By: Alex Radetsky
On October 3, 2011, the Financial Stability Board (“FSB”) , an organization comprised of governmental and other financial authorities from around the world, including the SEC, Federal Reserve and Deptartment of Treasury for the U.S., approved a package of policy proposals meant to address systemic risk and “too big to fail” issues which will be submitted to the G20 Summit in November. The policy proposals include:
- Standards for effective resolution regimes for financial institutions
- Requirements that globally important systemically important financial institutions (“G-SIFIs”) develop and submit recovery and resolution plans
- The development of cooperation agreements and cross-border crisis management groups by home and host regulators of G-SIFIs
- Additional loss absorbency requirements for G-SIFIs
- Improved data systems for risk management and assessments of the adequacy of supervisory resources, among other measures to enhance the intensity and effectiveness of the supervision of financial institutions
- Enhanced international standards for the robustness of core financial market infrastructures
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The Dodd-Frank Wall Street Reform and Consumer Protection Act (Dodd-Frank or the Act) was enacted one year ago. At that time, it was heralded as perhaps the most dramatic set of regulatory reforms since the 1930s. The Act was expected to have significant effects in both the short and long term. Dodd-Frank’s provisions, however, are not confined to the US market. The Act is intended to have significant implications for non-US companies doing business in the United States or whose securities are listed on a US stock exchange. What is more, the Act purports to regulate certain transactions and entities with little direct connection to the United States.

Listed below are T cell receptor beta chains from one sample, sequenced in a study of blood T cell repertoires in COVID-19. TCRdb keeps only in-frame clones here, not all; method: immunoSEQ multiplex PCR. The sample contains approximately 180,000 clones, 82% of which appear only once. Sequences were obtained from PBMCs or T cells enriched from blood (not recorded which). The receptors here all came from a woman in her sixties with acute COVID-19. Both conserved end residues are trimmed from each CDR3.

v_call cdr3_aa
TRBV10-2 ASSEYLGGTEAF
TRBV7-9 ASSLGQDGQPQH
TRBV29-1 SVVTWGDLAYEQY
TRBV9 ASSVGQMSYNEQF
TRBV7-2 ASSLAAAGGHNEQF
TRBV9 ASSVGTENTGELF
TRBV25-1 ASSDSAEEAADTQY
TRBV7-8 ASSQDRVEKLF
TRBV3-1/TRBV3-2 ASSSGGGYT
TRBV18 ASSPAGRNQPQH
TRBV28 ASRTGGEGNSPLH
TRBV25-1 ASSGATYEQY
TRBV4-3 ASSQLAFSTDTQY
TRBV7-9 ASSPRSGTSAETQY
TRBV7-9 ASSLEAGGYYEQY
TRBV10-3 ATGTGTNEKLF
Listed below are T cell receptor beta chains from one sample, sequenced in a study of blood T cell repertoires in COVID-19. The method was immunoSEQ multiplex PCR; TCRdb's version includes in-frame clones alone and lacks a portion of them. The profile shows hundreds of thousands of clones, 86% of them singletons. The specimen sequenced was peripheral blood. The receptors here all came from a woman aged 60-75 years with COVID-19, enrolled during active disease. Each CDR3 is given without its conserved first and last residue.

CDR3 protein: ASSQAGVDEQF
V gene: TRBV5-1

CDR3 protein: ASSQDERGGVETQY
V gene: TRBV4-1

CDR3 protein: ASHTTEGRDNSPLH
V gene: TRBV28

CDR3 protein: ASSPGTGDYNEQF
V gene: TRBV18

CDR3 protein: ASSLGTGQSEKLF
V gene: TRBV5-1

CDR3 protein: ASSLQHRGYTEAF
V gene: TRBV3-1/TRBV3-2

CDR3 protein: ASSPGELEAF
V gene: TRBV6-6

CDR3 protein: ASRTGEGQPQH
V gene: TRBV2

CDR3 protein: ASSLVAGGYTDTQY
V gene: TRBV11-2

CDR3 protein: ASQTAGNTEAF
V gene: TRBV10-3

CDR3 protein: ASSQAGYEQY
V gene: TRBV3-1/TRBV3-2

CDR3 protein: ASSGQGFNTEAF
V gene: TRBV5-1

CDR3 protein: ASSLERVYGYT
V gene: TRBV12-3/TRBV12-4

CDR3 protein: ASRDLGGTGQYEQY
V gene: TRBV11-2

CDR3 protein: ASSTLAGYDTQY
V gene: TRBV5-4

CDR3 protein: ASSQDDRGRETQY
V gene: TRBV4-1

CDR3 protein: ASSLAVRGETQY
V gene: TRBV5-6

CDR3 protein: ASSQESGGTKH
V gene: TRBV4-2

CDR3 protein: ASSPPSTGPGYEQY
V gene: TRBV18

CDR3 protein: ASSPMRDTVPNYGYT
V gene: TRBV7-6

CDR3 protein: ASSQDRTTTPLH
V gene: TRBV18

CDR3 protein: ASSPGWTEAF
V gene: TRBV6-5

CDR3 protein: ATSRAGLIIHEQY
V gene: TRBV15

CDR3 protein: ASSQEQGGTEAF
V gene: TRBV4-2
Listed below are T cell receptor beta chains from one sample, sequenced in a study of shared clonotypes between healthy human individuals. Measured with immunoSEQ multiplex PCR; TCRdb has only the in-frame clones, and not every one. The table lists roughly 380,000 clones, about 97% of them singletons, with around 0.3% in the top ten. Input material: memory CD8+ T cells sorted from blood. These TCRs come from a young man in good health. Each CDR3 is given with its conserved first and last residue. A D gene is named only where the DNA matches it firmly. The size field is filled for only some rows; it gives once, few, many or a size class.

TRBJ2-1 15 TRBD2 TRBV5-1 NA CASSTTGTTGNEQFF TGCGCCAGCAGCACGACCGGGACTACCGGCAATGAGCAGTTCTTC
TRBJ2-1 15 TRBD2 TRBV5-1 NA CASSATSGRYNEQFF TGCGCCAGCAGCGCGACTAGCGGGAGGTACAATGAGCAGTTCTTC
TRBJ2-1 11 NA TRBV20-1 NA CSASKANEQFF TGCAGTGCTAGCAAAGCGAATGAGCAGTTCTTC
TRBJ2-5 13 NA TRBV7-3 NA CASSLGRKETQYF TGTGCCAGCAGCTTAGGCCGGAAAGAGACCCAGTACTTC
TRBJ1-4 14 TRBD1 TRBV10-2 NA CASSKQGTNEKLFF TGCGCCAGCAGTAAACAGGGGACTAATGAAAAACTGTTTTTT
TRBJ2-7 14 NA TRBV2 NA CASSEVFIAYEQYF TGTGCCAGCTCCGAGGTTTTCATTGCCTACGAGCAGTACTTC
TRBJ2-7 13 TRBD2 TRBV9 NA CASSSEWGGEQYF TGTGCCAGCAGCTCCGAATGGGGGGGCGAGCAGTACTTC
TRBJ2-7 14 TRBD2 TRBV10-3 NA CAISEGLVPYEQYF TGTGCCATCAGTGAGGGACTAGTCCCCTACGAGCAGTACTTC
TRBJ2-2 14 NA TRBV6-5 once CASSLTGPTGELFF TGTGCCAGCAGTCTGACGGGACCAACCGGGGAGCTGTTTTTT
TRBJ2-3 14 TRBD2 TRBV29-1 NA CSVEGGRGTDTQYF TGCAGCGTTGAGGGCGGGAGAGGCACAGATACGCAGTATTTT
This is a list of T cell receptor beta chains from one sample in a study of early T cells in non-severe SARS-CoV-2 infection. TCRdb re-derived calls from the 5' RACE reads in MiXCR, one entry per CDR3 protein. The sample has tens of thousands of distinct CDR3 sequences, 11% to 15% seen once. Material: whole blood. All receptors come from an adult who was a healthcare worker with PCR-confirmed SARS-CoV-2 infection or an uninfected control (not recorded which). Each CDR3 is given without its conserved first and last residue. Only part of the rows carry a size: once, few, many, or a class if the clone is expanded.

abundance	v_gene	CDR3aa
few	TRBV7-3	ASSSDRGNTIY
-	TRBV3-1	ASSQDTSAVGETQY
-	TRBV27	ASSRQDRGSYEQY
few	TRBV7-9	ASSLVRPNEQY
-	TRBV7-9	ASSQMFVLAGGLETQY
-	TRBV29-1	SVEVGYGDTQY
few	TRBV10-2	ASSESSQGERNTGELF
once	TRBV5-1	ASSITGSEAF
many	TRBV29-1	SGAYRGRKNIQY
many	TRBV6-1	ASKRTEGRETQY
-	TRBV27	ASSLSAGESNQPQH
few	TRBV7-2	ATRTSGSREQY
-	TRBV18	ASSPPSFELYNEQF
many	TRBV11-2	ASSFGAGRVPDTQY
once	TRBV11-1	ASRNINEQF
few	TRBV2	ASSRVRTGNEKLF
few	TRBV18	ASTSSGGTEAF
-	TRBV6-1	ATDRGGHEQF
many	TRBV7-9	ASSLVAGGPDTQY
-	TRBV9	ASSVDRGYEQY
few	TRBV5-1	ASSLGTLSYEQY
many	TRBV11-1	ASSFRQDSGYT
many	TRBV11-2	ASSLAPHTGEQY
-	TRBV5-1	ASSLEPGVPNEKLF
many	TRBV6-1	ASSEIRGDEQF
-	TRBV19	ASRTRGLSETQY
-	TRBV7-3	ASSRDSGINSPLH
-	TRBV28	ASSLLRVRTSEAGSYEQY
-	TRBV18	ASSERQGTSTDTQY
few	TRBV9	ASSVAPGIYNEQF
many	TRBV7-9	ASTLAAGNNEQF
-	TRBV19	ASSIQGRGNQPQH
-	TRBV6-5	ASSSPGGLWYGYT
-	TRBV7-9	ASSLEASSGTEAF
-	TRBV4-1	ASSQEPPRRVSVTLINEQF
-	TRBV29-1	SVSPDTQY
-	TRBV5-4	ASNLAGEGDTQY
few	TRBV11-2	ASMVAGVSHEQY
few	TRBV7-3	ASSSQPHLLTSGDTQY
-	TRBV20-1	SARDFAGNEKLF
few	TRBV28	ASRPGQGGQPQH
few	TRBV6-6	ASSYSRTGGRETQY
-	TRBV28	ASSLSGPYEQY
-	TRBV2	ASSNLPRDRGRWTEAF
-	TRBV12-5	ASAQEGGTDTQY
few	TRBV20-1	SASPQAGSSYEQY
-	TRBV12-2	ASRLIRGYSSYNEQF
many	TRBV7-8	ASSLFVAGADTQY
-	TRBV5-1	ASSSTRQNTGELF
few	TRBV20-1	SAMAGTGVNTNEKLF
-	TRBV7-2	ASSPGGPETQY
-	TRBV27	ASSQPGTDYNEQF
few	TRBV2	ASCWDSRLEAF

by Robert J. Lemons and Heath P. Tarbert
On July 6, 2011, the FDIC’s Board of Directors met to discuss, among other things, a proposed rule that would require certain systemically important financial institutions to prepare and periodically update so-called “living wills” to resolve their affairs if the institution faced material distress or failure. Also addressed were required reports identifying the institutions’ credit exposures to other systemically important firms. The proposed rule is part of a joint rulemaking effort between the FDIC and the Federal Reserve in their efforts to implement section 165(d) of the Dodd-Frank Act. In April, the FDIC and the Federal Reserve published proposed rules on living wills and credit exposure reports for comment by June 10th.
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Lessons Learned: Why Some Banks Are Better Acquirers Than Others
American Banker M&A Symposium
June 16, 2011, The Harvard Club, New York, NY | Register Now
Weil’s Derrick Cephas, head of the firm’s Financial Institutions Regulatory practice, will participate in a panel titled “Lessons Learned: Why Some Banks Are Better Acquirers Than Others.” The panel will discuss best practices on how banks can achieve success via acquisitions. The session will run from 1:15 pm to 2:15 pm.
Weil’s Peter King and Heath Tarbert have written an overview of Basel III in Aspen Publishers’ May 2011 Banking and Financial Services Policy Report: A Journal on Trends in Regulation and Supervision.
The article highlights the major aspects of Basel III and outlines how these regulatory changes will likely impact financial institutions around the world. In so doing, the article focuses on the following goal-driven features of Basel III:
- Acknowledging the Shortcomings of Basel I & Basel II
- Increasing the Quality and Quantity of Capital
- Establishing Additional Buffers
- Introducing a Leverage Ratio
- Managing Counterparty Risks
- Improving Liquidity
- Dealing with SIFIs
- Implementing Basel III
Click here for the full-text PDF of the article..